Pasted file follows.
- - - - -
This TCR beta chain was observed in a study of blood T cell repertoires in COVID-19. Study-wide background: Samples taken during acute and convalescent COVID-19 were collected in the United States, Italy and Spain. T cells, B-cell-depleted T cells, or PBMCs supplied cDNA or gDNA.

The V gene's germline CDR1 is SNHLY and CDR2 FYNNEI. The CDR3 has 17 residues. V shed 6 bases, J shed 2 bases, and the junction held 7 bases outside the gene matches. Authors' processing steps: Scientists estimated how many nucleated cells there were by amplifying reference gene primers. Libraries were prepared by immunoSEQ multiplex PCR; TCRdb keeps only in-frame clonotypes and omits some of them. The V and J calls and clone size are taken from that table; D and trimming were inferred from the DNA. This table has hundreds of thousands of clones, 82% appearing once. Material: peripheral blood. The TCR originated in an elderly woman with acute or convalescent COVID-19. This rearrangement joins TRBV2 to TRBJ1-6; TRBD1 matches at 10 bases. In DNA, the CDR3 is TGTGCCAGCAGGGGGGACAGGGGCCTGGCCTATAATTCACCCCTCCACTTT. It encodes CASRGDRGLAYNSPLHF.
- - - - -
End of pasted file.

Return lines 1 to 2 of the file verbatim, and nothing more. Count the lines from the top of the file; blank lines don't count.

This TCR beta chain was observed in a study of blood T cell repertoires in COVID-19. Study-wide background: Samples taken during acute and convalescent COVID-19 were collected in the United States, Italy and Spain. T cells, B-cell-depleted T cells, or PBMCs supplied cDNA or gDNA.

The V gene's germline CDR1 is SNHLY and CDR2 FYNNEI. The CDR3 has 17 residues. V shed 6 bases, J shed 2 bases, and the junction held 7 bases outside the gene matches. Authors' processing steps: Scientists estimated how many nucleated cells there were by amplifying reference gene primers. Libraries were prepared by immunoSEQ multiplex PCR; TCRdb keeps only in-frame clonotypes and omits some of them. The V and J calls and clone size are taken from that table; D and trimming were inferred from the DNA. This table has hundreds of thousands of clones, 82% appearing once. Material: peripheral blood. The TCR originated in an elderly woman with acute or convalescent COVID-19. This rearrangement joins TRBV2 to TRBJ1-6; TRBD1 matches at 10 bases. In DNA, the CDR3 is TGTGCCAGCAGGGGGGACAGGGGCCTGGCCTATAATTCACCCCTCCACTTT. It encodes CASRGDRGLAYNSPLHF.